The alchemy of love

Bartholomeus Spranger’s “Jupiter and Antiope” (circa 1595-97, oil on canvas, Kunsthistorisches Museum, Vienna). Courtesy The Metropolitan Museum of Art.
Bartholomeus Spranger’s “Jupiter and Antiope” (circa 1595-97, oil on canvas, Kunsthistorisches Museum, Vienna). Courtesy The Metropolitan Museum of Art.

There can be no doubt where Bartholomeus Spranger’s artistic passions lay.

A pert bosom, a dimpled buttock, the creamy dunes of a woman’s back, her opalescent flesh offset by the tawny musculature of an ardent lover.

Or perhaps it would be more accurate to say that this is where his patrons’ artistic passions lay, for the Flemish artist (1546-1611) created what Sally Metzler – guest curator of the luscious Spranger exhibit at The Metropolitan Museum of Art – describes as art reservata, art for the one-percenters of his day. They included Pope Pius V and Cardinal Alessandro Farnese, for whom Spranger painted sensuous religious works (the contrapuntal form of the dead Jesus in “The Lamentation of Christ,” circa 1576, is particularly exquisite), as well as Holy Roman Emperor Maximilian II.

But perhaps no one was better attuned to Spranger’s aesthetic sensibilities – and vice versa – than Maximilian’s lascivious son and successor, the anything-goes Rudolf II. An eternal, perhaps bisexual, bachelor with a string of mistresses and natural children, Rudolf was also an erudite man for whom no idea was so terrifying that it could not be entertained. That included the trending alchemy, which purported that base metals could be turned into gold.

Spranger’s art, then, wasn’t just about sex. Or rather, the sex was symbolic of love’s alchemy. In the exhibit catalog, Metzler quotes Ebreo’s “Dialoghi d’amore”:  “The union of copulation … makes possible a closer and more binding union, which comprises the actual conversion of each lover into the other.”

Still, sex and sexuality are at the heart of Spranger’s art, which marries the elongated Mannerist figures of El Greco and Parmigianino to the swarthy physicality of the subjects portrayed by Giulio Clovio, the “Croatian Michelangelo.” In “Diana” – an oil painting of the late 1590s-early 1600s that was intended for the private delectation of Rudolf II, who held court in Prague – the chaste goddess of the hunt sports a corset and undulating folds of red and green satin that offset her full, high breasts, exposed save for a bit of gauzy, beaded fabric. In case we miss the point, Diana accentuates her erect right nipple with her right thumb while one of her hunting dogs nuzzles her, mouth agape. Her rapt gaze may be heavenward but her full, bow-shaped lips and crimson cheeks remain rooted in this world, as does the phallic bow she holds in one hand and the crescent moon, one of her attributes, that crowns her dark-gold tresses. (Hundreds of years later, a similar crescent tiara would appear in John Singer Sargent’s witchy “Madame X” and certain photographs of Jacqueline Kennedy Onassis.)

It’s not so surprising that Spranger would give Diana (Artemis in Greek mythology) the pinup treatment usually reserved for her sister Venus. After all, the bathing Diana – so affronted by the hunter Actaeon glimpsing her naked that she turns him into a stag – has been a favorite of artists, Spranger included. What is unusual, however, is the depiction of their sister Minerva (Athena in Greek mythology) – the virgin goddess of wisdom, arts and crafts and judicious warfare, whose narrative generally contains no nude scenes. Indeed, her peekaboo breastplate in several Spranger canvases, with its fearsome head of Medusa underscoring her bared breasts, attracts more than it repels.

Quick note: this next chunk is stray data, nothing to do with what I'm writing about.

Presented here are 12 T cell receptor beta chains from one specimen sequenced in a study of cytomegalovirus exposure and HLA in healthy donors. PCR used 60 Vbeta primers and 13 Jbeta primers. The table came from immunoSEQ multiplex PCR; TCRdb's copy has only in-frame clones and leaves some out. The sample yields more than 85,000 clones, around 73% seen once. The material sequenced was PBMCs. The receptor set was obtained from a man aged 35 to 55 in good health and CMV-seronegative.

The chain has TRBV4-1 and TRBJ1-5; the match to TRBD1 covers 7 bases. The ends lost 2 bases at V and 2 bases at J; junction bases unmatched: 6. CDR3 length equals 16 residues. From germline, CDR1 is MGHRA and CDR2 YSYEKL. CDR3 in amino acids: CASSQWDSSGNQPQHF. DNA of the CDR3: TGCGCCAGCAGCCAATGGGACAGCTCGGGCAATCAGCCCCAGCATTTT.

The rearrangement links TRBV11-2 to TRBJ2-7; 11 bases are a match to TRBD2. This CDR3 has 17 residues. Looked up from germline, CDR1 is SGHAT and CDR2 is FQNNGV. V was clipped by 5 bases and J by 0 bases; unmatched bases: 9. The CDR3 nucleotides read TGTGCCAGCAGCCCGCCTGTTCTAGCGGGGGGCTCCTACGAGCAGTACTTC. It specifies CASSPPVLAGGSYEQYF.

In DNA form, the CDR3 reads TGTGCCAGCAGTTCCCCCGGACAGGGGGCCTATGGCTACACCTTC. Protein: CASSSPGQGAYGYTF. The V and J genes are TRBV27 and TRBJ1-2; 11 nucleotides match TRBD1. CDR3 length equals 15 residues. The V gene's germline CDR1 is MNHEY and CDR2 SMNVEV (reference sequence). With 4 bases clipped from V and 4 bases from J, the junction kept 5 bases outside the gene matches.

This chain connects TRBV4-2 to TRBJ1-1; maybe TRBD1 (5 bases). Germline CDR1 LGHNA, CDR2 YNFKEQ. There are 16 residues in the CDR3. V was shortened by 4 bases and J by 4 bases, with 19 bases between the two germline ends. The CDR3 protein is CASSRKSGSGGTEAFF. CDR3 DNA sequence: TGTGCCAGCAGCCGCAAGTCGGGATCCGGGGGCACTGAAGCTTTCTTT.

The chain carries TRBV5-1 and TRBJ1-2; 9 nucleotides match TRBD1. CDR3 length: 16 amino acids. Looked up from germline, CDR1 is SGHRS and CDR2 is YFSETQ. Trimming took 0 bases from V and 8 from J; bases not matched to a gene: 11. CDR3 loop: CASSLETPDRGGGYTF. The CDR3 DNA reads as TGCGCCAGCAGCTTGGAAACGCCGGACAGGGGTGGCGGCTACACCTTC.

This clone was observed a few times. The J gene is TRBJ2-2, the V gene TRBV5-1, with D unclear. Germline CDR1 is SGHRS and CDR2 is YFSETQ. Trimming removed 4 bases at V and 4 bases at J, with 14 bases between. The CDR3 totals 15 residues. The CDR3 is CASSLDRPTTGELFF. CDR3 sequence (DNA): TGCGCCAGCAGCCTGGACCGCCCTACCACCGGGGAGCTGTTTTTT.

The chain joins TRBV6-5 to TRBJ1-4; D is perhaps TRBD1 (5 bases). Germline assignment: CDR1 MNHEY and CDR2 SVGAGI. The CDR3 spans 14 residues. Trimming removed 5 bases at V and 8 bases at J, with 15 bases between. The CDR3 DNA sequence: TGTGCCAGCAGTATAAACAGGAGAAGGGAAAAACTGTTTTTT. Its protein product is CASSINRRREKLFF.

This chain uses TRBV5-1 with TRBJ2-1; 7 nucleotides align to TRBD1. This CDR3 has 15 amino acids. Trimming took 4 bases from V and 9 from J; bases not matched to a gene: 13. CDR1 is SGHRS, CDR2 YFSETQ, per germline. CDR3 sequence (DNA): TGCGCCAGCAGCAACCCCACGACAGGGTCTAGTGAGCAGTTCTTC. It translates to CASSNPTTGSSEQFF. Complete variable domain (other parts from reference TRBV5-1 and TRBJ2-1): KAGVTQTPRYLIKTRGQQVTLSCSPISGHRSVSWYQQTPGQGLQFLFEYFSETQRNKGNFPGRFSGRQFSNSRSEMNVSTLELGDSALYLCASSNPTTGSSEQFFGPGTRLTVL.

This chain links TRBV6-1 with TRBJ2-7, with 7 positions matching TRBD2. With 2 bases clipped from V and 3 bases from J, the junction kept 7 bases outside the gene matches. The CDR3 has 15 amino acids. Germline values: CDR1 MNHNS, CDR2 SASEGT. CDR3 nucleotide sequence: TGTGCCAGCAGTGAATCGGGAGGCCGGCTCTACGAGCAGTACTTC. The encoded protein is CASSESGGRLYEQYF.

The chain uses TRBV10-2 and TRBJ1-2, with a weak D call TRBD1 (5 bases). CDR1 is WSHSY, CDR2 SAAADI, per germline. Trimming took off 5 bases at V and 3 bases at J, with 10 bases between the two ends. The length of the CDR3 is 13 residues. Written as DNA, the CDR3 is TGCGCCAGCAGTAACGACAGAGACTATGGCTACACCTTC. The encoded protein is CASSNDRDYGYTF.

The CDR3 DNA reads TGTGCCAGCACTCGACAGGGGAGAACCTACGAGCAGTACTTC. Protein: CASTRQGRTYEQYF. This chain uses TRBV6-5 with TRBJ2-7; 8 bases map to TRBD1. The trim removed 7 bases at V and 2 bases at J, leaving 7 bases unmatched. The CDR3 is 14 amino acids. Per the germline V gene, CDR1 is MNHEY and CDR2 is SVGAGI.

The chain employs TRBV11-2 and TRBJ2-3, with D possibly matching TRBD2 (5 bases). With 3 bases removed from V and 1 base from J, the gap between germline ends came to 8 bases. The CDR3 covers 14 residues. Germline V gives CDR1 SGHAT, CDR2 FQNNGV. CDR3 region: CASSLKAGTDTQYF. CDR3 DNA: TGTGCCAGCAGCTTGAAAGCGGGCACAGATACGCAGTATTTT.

Even the garb for Spranger’s virgin saints reveals more than it conceals, sexualizing pristine flesh in an alchemy of sacred and profane love.

Elsewhere in Spranger’s work, marbled females are showcased against darker males, who wrap powerful forearms beneath their lovers’ breasts or thrust shapely legs out at the viewer in a preview (or perhaps postlude?) of the sex act itself. The animalistic swarthiness of the men – as per his self-portrait (1585-86), Spranger himself was a brunet; his beloved wife Christina, a blonde – and the pearlescence of the women might be one more pair of mighty opposites Spranger and his alchemy-loving patron were playing with. Dark and light. Male and female. Strong and weak. Hard and soft.

The dualities are upended in Spranger’s gender-bending “Hercules and Omphale” (circa 1585, oil on copper), in which the captive Hercules dons feminine pastels and takes up the spindle while his commanding queen, Omphale, her nude backside to us, clutches his lion skin and hoists his phallic club as she looks provocatively over one shoulder. She seems so girlish and he, hulking and older. So who’s the dominant and who’s the slave in this 50 shades of green, pink, gold – anything but gray?

You look at this triumphant depiction of molded flesh and realize that the real alchemy here is not sex but art.

For as curator Metzler writes, Spranger “transformed simple materials – pigments and inks – into erotic gold.”

“Bartholomeus Spranger: Splendor and Eroticism in Imperial Prague” is on view at The Metropolitan Museum of Art in Manhattan through Feb. 1. For more, visit metmuseum.org.

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